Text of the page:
Health Coverage and Care for Undocumented Immigrants: An Update
California policymakers continue to weigh strategies for making health insurance universal and health care accessible to all—including for undocumented immigrant residents. The state expanded Medi-Cal to undocumented children and young adults using mostly state funds, and budget negotiations are underway to expand coverage to older undocumented adults. While coverage for all undocumented immigrants has been on the legislative agenda for several years, COVID-19 has underscored how gaps in health insurance coverage for immigrants, fear and avoidance of health care systems, and lack of access to vaccines can have consequences for entire communities.
This report updates PPIC’s past work on health care and insurance coverage for undocumented immigrants, from presenting updated uninsured rates among immigrant groups to unpacking systematic differences in health care access by documentation status. We also examine aspects of how children in mixed-status families—where at least one member is undocumented—engage with the health care system. Situating these topics amid the shifting federal and state contexts of the past five years, including the pandemic, we find that:
- Uninsured rates are high for low-income undocumented immigrants. Uninsured rates for those older than 50 are especially concerning given higher levels of health care need.
- The health care safety net serving undocumented immigrants is uneven across geography, by age group, and in some cases by health needs.
- Undocumented immigrants and their family members do not use more emergency department services than other immigrants; lack of connections to the health care system is a greater concern.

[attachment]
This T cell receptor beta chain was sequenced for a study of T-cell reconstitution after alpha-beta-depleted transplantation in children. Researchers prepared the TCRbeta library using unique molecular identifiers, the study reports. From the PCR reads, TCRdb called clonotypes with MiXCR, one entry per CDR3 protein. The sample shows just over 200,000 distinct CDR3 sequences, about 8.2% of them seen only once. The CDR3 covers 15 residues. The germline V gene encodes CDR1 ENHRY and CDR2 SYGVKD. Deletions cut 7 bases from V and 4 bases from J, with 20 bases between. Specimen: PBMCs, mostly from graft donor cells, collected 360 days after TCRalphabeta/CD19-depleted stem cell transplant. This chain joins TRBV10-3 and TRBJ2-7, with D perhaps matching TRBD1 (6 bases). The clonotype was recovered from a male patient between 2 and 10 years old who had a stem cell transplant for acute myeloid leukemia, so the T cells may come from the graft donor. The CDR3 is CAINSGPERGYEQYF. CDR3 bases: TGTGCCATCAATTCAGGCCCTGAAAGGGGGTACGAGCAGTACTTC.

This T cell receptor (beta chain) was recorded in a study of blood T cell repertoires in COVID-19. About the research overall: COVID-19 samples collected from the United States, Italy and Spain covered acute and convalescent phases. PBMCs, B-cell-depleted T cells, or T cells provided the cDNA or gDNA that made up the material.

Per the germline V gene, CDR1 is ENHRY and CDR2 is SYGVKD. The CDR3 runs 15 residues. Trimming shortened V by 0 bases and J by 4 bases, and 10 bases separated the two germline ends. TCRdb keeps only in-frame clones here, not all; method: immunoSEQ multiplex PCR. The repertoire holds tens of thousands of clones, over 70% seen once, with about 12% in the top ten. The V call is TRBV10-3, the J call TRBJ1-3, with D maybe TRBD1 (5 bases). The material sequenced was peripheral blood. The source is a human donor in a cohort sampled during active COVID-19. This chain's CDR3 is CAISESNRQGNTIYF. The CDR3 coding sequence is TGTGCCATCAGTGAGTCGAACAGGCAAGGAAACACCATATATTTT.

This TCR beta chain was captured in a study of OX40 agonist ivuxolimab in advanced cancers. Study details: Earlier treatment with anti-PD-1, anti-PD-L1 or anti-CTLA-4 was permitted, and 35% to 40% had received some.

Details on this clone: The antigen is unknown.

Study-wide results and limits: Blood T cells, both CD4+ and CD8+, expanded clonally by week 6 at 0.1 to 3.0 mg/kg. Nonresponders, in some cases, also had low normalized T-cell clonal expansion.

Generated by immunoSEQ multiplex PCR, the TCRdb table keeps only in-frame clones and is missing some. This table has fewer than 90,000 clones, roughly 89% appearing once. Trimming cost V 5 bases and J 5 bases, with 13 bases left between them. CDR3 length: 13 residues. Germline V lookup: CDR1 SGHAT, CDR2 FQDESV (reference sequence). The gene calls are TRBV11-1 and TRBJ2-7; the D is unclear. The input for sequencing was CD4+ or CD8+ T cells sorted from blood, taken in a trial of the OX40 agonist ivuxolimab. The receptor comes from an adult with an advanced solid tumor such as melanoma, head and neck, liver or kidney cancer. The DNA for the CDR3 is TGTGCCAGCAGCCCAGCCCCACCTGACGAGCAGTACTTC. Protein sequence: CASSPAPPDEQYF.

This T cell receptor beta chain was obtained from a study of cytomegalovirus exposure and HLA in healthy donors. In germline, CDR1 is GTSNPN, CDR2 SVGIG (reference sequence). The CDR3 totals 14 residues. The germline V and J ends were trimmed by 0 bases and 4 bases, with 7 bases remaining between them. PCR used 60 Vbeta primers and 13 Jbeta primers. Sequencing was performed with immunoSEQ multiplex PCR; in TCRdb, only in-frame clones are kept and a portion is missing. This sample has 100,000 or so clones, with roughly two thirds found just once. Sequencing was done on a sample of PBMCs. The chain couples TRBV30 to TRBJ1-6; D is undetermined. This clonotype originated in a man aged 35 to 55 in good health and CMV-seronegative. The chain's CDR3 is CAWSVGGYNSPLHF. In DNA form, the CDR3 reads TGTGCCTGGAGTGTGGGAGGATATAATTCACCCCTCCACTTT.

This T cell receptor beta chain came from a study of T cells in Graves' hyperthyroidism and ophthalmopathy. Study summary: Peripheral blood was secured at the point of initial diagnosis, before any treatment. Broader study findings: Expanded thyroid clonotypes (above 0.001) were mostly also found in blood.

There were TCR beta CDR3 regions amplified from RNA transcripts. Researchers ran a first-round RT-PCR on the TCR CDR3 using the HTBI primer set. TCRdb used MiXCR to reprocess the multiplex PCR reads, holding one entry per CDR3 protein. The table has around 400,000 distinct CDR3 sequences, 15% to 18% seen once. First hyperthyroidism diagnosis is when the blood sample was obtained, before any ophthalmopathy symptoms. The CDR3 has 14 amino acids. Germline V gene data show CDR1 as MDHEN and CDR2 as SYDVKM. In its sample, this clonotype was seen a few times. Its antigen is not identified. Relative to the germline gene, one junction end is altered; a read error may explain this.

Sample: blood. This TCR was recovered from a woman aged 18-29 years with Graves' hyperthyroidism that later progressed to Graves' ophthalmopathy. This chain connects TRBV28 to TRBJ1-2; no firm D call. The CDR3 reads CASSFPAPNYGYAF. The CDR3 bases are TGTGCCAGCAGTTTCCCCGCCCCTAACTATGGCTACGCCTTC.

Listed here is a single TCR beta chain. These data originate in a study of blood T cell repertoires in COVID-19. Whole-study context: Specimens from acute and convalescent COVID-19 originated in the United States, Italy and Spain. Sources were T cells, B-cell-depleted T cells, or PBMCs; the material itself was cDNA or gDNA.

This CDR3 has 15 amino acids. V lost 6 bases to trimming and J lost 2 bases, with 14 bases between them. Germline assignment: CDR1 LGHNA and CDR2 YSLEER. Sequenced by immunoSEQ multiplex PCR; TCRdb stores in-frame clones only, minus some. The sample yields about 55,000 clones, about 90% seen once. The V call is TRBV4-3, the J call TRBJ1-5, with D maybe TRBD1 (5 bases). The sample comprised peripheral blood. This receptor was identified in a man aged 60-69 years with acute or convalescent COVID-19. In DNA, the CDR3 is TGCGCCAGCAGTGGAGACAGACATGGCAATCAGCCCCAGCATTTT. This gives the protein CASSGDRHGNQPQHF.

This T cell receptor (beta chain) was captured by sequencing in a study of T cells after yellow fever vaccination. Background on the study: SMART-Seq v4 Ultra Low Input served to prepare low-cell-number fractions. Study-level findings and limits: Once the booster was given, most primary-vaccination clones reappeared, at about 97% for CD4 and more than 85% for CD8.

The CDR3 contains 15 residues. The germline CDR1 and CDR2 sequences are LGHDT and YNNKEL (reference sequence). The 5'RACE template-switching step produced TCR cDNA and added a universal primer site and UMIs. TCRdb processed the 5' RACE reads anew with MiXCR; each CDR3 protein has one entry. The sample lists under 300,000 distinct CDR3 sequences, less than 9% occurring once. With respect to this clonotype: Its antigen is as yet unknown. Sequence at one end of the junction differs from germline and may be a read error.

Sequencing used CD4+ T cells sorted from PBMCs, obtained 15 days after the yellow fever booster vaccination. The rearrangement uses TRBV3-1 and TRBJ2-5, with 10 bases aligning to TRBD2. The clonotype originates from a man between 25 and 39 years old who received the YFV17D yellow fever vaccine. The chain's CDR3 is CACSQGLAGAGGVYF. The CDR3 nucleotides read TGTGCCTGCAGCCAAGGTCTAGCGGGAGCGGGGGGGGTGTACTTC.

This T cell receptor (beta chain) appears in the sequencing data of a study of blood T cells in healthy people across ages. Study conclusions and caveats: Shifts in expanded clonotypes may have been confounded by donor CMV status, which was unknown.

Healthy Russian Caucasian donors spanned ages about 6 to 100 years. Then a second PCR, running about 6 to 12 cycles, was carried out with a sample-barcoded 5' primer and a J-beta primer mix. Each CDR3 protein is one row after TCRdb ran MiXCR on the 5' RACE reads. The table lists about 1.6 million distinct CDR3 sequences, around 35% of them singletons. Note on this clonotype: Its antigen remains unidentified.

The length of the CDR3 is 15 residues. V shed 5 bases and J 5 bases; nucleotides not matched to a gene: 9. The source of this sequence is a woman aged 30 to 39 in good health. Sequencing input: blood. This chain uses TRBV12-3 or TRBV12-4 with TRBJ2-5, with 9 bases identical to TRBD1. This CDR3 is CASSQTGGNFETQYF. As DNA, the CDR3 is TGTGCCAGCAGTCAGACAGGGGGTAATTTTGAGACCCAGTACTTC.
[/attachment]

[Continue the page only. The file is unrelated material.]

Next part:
- Children in families with at least one undocumented member are almost 11 percent less likely to have a usual source of care compared to children in other immigrant families, although they get health care at similar rates.
Questions remain around how to improve access to health insurance coverage and medical care for undocumented immigrants and their families. Current legislation proposes further expansion to cover all low-income adults regardless of immigration status. Expanding affordable insurance options—such as Medi-Cal expansion for older adults and the option to buy health insurance through Covered California—could begin to fill in the gaps for this group.
In addition to coverage expansions, incentivizing all counties to serve undocumented immigrants in their programs for the medically indigent and increasing supports for safety net providers could improve equity in accessing medical care. Finally, outreach to immigrant communities through community-based organizations and other trusted messengers would begin to alleviate some of the fear many undocumented immigrants and their family members have surrounding government programs. These efforts would be consistent with the changing sentiments of state residents. In California, public support for inclusive health care coverage is growing—66 percent of adults supported health care coverage for undocumented immigrants in 2021, up from 54 percent in 2015 (Baldassare et al. 2021).
Our 2015 report on Health Coverage and Care for Undocumented Immigrants includes a technical appendix with regional poverty estimates of undocumented immigrants across Covered California’s 19 rating regions, which may still be useful to ongoing policy debates.